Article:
Enter: Captain America... Again

Well, I'll confess. I've always been something of a Silver Age comic book fan. Those classic Marvel comics of the '60s and '70s will always be among my favorites. Captain America had already been around when my Dad was a lad, so I can understand his wry smile when I told him about the return of Captain America with the Avengers in the early '60s. He thought I was talking about John Steed and Emma Peel of course. Today, Cap gets a reboot again, this time on the big screen, after two made-for-TV versions that are among the worst ever made. With Marvel's successful X-Men 1,2,3 and 4, Iron Man 1 &2, Thor, Hulk 1&2, Spiderman 1,2,3 and soon 4, as well as the marginal Fantastic Four 1 & 2, Daredevil and soon Conan, it was only a matter of time before the Star Spangled Avenger would be added to the Marvel/Disney mix. In the original comics, Cap re-emerged in the 1960s from the 1940's. How did this latest reboot of Cap fare, re-emerging in 2010s?

Virtually all of the recent Marvel comics films have grappled with translating those stories and motifs of the Vietnam/Cold War/Counter Culture era of the 60's. Some of those aforementioned films handled that well; Thor, Hulk, Spiderman and yes, now Captain America. In the '60s, Marvel explained that Cap, (very well portrayed by Chris Evans in the film) and his partner Bucky, (also seen in the film and portrayed by Sebastian Stan), were lost in a battle during World War II; in the comic book version, the villain was Baron Zemo, in the film, it's the Red Skull (played by Hugo Weaving). Cap seemingly falls to his doom, Bucky is blown to bits and Cap, (scientifically and genetically enhanced), hits the frigid waters of the North Atlantic, unconscious and frozen in suspended animation for over twenty years. Yeah right? Miraculous...

The real miracle was the late, legendary Jack Kirby (1921-1994), Marvel was fortunate to have the incredible Kirby, artist of the original Captain America comics, draw the reboot along with writer Stan Lee. Kirby was one of the greatest comic artists of all time and it would be he and Lee, who would bring titles like the Fantastic Four, X-Men, Avengers, Hulk, Thor and so many others to life.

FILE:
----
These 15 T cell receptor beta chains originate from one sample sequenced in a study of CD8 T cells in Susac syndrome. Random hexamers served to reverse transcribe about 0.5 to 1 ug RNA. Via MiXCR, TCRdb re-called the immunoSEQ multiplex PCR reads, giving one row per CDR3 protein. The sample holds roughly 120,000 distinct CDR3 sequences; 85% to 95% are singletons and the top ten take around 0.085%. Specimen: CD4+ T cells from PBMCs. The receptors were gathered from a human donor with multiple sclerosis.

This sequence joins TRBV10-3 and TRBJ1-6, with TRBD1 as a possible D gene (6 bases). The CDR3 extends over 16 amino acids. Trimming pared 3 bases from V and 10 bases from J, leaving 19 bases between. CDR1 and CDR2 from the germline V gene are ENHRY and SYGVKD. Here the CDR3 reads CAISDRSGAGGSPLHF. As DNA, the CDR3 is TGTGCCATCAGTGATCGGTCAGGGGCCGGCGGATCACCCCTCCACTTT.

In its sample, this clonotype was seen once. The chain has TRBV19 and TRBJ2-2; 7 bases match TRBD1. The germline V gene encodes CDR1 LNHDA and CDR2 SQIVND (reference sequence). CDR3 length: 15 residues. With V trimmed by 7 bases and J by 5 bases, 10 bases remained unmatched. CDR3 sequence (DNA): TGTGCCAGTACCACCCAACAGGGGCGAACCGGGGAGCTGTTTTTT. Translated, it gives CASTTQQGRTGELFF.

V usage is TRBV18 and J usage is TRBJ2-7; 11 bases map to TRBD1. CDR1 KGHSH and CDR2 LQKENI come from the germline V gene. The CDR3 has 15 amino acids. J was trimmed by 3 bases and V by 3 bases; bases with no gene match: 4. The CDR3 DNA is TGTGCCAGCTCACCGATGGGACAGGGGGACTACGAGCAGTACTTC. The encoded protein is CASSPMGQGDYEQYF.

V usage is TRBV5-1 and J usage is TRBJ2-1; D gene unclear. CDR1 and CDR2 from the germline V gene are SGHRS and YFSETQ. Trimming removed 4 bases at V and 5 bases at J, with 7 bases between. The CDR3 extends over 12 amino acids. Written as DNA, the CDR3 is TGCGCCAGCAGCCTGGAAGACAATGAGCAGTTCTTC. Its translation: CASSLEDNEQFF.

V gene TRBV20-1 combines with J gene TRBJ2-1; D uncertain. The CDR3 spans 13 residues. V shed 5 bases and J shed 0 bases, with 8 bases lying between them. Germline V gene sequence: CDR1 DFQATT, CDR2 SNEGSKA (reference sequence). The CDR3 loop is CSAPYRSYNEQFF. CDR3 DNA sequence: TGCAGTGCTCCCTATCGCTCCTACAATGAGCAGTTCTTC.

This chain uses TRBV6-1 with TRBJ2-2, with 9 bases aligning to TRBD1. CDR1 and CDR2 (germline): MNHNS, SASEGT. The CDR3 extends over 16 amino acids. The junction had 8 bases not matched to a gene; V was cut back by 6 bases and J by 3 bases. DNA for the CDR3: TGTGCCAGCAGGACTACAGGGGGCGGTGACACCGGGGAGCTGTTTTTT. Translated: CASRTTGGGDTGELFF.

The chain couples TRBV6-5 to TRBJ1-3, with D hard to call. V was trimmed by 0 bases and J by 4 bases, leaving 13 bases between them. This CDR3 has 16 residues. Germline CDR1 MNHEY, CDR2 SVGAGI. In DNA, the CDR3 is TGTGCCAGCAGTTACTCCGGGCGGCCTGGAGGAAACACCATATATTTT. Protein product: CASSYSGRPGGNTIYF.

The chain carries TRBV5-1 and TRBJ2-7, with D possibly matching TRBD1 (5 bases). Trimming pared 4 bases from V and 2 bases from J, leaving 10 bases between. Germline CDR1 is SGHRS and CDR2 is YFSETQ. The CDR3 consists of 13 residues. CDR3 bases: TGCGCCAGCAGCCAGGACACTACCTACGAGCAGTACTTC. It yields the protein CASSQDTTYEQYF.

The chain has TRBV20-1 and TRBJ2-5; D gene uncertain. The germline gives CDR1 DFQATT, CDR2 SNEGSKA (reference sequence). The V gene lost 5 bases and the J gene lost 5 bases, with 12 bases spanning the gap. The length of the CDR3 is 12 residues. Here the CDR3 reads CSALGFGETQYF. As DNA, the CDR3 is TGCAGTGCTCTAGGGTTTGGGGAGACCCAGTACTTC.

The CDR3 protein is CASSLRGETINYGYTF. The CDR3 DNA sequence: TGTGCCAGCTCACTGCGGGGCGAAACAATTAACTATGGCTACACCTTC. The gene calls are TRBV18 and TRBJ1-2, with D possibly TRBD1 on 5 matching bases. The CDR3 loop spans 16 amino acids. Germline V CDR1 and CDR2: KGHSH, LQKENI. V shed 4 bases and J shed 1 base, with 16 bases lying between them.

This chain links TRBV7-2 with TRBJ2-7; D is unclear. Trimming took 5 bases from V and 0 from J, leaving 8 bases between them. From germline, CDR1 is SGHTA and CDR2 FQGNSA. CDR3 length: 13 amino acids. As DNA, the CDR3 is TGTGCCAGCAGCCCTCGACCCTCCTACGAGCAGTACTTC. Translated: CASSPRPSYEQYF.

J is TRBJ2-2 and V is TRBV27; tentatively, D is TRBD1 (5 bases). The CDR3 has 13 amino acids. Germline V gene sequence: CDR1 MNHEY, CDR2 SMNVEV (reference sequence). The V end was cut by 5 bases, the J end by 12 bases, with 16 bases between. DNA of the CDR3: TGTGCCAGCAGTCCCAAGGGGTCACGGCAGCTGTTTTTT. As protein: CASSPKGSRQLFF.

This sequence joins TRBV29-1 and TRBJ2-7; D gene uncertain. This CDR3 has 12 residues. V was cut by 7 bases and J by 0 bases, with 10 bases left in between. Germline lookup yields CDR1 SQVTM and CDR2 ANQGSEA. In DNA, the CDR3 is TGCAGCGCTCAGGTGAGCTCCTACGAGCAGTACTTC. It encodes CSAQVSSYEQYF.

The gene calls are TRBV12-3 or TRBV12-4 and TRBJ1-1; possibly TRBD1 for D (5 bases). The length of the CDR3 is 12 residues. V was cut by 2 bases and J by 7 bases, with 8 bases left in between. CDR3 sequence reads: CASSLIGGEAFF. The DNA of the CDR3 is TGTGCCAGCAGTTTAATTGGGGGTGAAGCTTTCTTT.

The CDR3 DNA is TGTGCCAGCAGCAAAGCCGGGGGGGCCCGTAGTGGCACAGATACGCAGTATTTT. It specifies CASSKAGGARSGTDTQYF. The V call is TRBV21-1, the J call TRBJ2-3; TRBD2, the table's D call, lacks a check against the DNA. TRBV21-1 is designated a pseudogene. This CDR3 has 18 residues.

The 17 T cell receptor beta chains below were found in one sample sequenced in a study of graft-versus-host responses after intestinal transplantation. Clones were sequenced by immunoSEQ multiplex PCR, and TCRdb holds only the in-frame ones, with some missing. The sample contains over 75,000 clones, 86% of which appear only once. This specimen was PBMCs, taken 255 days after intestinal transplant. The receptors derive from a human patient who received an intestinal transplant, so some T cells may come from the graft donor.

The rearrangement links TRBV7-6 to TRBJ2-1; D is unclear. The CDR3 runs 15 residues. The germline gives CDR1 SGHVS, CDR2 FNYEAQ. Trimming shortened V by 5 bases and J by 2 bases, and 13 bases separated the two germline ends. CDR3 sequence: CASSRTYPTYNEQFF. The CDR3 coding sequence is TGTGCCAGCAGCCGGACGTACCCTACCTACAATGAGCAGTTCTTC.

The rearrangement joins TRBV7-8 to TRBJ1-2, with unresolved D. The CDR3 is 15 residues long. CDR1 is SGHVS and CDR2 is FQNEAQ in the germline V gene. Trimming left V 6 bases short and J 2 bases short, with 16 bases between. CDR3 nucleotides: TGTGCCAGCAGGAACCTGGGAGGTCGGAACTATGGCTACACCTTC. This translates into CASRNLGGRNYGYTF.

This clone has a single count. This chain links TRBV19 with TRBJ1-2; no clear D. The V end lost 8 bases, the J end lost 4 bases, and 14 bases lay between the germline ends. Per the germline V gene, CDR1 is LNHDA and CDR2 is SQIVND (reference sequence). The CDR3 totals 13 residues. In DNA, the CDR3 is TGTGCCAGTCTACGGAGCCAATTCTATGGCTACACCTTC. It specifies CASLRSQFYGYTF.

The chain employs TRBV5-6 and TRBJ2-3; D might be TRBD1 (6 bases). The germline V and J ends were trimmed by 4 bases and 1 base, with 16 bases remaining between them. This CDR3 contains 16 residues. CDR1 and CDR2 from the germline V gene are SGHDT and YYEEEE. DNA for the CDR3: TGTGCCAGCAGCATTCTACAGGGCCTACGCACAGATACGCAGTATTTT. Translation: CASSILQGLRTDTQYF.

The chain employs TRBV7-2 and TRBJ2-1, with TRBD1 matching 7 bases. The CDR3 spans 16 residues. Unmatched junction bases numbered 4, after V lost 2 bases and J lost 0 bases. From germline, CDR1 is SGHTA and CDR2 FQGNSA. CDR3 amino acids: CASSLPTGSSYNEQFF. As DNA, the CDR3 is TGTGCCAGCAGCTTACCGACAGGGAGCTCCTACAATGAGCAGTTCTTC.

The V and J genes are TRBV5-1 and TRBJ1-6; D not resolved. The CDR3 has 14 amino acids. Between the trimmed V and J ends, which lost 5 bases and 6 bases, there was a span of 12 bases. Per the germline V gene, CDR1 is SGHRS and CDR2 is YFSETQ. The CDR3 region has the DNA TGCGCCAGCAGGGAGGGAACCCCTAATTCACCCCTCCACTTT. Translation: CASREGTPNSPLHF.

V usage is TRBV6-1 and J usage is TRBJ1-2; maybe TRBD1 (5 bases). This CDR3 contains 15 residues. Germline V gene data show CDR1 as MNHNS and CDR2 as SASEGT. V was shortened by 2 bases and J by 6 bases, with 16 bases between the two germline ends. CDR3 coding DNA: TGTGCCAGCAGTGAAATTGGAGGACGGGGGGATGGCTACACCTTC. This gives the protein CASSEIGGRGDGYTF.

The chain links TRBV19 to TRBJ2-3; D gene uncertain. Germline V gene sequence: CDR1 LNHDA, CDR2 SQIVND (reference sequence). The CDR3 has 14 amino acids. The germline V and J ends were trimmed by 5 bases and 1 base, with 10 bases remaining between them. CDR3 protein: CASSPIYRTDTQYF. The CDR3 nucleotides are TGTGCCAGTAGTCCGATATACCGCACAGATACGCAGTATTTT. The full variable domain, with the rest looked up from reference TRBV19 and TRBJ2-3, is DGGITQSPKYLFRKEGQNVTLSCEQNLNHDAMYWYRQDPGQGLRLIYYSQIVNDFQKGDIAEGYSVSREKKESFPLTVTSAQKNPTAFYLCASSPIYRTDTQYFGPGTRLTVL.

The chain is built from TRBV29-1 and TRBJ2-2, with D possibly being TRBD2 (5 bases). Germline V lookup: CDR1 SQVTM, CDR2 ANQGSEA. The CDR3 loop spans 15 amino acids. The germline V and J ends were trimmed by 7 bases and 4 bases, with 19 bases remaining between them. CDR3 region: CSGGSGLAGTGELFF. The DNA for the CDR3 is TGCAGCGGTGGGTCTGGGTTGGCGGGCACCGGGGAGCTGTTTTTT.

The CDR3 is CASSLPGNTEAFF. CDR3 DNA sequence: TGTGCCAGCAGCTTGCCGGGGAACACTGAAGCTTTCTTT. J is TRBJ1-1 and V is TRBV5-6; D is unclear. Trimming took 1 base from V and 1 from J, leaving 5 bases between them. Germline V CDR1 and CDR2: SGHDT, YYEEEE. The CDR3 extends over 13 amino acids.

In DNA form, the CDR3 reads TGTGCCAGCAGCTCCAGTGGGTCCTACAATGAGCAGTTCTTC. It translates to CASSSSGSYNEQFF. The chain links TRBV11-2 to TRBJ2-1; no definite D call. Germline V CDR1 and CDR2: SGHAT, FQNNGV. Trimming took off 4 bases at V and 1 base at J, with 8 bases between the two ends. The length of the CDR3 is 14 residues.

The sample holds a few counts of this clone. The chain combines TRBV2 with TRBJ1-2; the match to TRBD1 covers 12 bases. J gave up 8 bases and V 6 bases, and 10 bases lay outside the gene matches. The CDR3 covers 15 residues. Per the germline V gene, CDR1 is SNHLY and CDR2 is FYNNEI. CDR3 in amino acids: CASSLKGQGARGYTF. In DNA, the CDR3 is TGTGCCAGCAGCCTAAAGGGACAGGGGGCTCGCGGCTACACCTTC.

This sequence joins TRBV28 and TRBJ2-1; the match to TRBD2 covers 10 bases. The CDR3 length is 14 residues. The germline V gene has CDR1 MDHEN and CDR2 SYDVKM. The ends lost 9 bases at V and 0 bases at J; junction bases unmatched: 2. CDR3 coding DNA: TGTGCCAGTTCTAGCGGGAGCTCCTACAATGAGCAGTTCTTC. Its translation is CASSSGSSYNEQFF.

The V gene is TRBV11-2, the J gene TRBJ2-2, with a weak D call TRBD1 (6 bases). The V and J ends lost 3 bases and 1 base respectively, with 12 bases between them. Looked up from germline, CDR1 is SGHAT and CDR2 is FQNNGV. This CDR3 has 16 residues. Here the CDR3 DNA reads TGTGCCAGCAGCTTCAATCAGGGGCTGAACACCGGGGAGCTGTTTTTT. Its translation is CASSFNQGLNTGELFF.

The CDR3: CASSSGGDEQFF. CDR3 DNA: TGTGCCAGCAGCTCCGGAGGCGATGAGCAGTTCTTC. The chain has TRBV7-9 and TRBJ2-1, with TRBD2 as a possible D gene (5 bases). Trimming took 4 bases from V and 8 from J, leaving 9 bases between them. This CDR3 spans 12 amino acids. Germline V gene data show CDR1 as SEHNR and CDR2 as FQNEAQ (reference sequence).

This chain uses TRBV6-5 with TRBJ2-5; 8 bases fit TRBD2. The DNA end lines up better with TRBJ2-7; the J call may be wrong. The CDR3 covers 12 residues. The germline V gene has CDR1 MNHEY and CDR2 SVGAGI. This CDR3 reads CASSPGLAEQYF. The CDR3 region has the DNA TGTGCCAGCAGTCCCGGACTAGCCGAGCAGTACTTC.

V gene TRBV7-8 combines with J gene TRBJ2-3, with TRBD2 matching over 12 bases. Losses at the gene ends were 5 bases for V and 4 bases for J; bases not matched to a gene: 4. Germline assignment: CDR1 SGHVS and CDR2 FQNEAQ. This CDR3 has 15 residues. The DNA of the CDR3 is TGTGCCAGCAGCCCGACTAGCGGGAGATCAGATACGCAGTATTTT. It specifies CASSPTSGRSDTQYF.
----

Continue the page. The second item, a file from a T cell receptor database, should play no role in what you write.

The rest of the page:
In the comics, Cap is initially found in a block of ice by another Golden Age/Silver Age Marvel hero, Prince Namor, the Sub-Mariner. Namor promptly hurls the ice back into the drink, unaware that his fellow hero is inside. Enter the Avengers, Marvel's newest comic heroes featuring Thor, Iron Man, Giant Man and the Wasp, who find the drifting Captain America. Needless to say, a startled Cap revives in a world he never made, however the Avengers would soon make him one of their own after he saves them, and the rest is comic book history. The new film has no Namor unfortunately, and the Avengers are only revealed in the closing credit teaser, with cameos of Samuel L. Jackson as Col. Fury, Robert Downey as Iron Man and Chris Hemsworth as Thor.

There were a few other additions from the comics; Peggy Carter/Agent 13, (portrayed by Hayley Atwell), and "Dum-Dum" Dugan & Gabe Jones, (Neal McDonough & Derek Luke, respectively), were characters from "Nick Fury and His Howling Commandos". Nick Fury is played by Samuel L. Jackson in the Marvel films, however the original Nick Fury in the comics was white. In Marvel's "alternate universes", this is apparently just another 'reality". I keep telling myself that whenever I watch these films, in the hope the stories still work. Some do, some don't. Captain America does.

The biggest challenge for Captain America for me however, is not his story; very well told and acted by Evans and his mentor, Dr. Erskine, delightfully played by Stanley Tucci, (Tommy Lee Jones as Col. Hollips was also well cast), it was how to handle the star-spangled, propoganda, the cartoonish-military machine of the comic book era, without losing Cap's humility, humanity and morality by making it look stupid.

Fortunately, director Joe Johnston does well, given Marvel's "out-of-this-world"-plot. The screen writers also did a good job of putting the struggle of 1940s New York, Cap'/Steve Rogers heroism, and the need to become than just a symbol of democracy for the USO and "the boys over there". These folks could have made this campy and a little hollow. Johnston films it with the right touch of gritty irony emblematic of those Cap stories from "Tales of Suspense"

There's plenty of action too; the evil Hydra, 3-D special effects, pyrotechnics and yes, Cap throws his mighty shield. Marvel's "The Avengers" due out in 2012, is the piece that will unite "Earth's Mightiest Heroes" for a big time throwdown. I'm not going to say "to big to fail", but any film with Iron Man, Thor, Hulk and some of Marvel's nastiest villians would be impossible to screw up. That being, said, I'm really glad that Captain America will also be there to keep them honest. Just like the comics.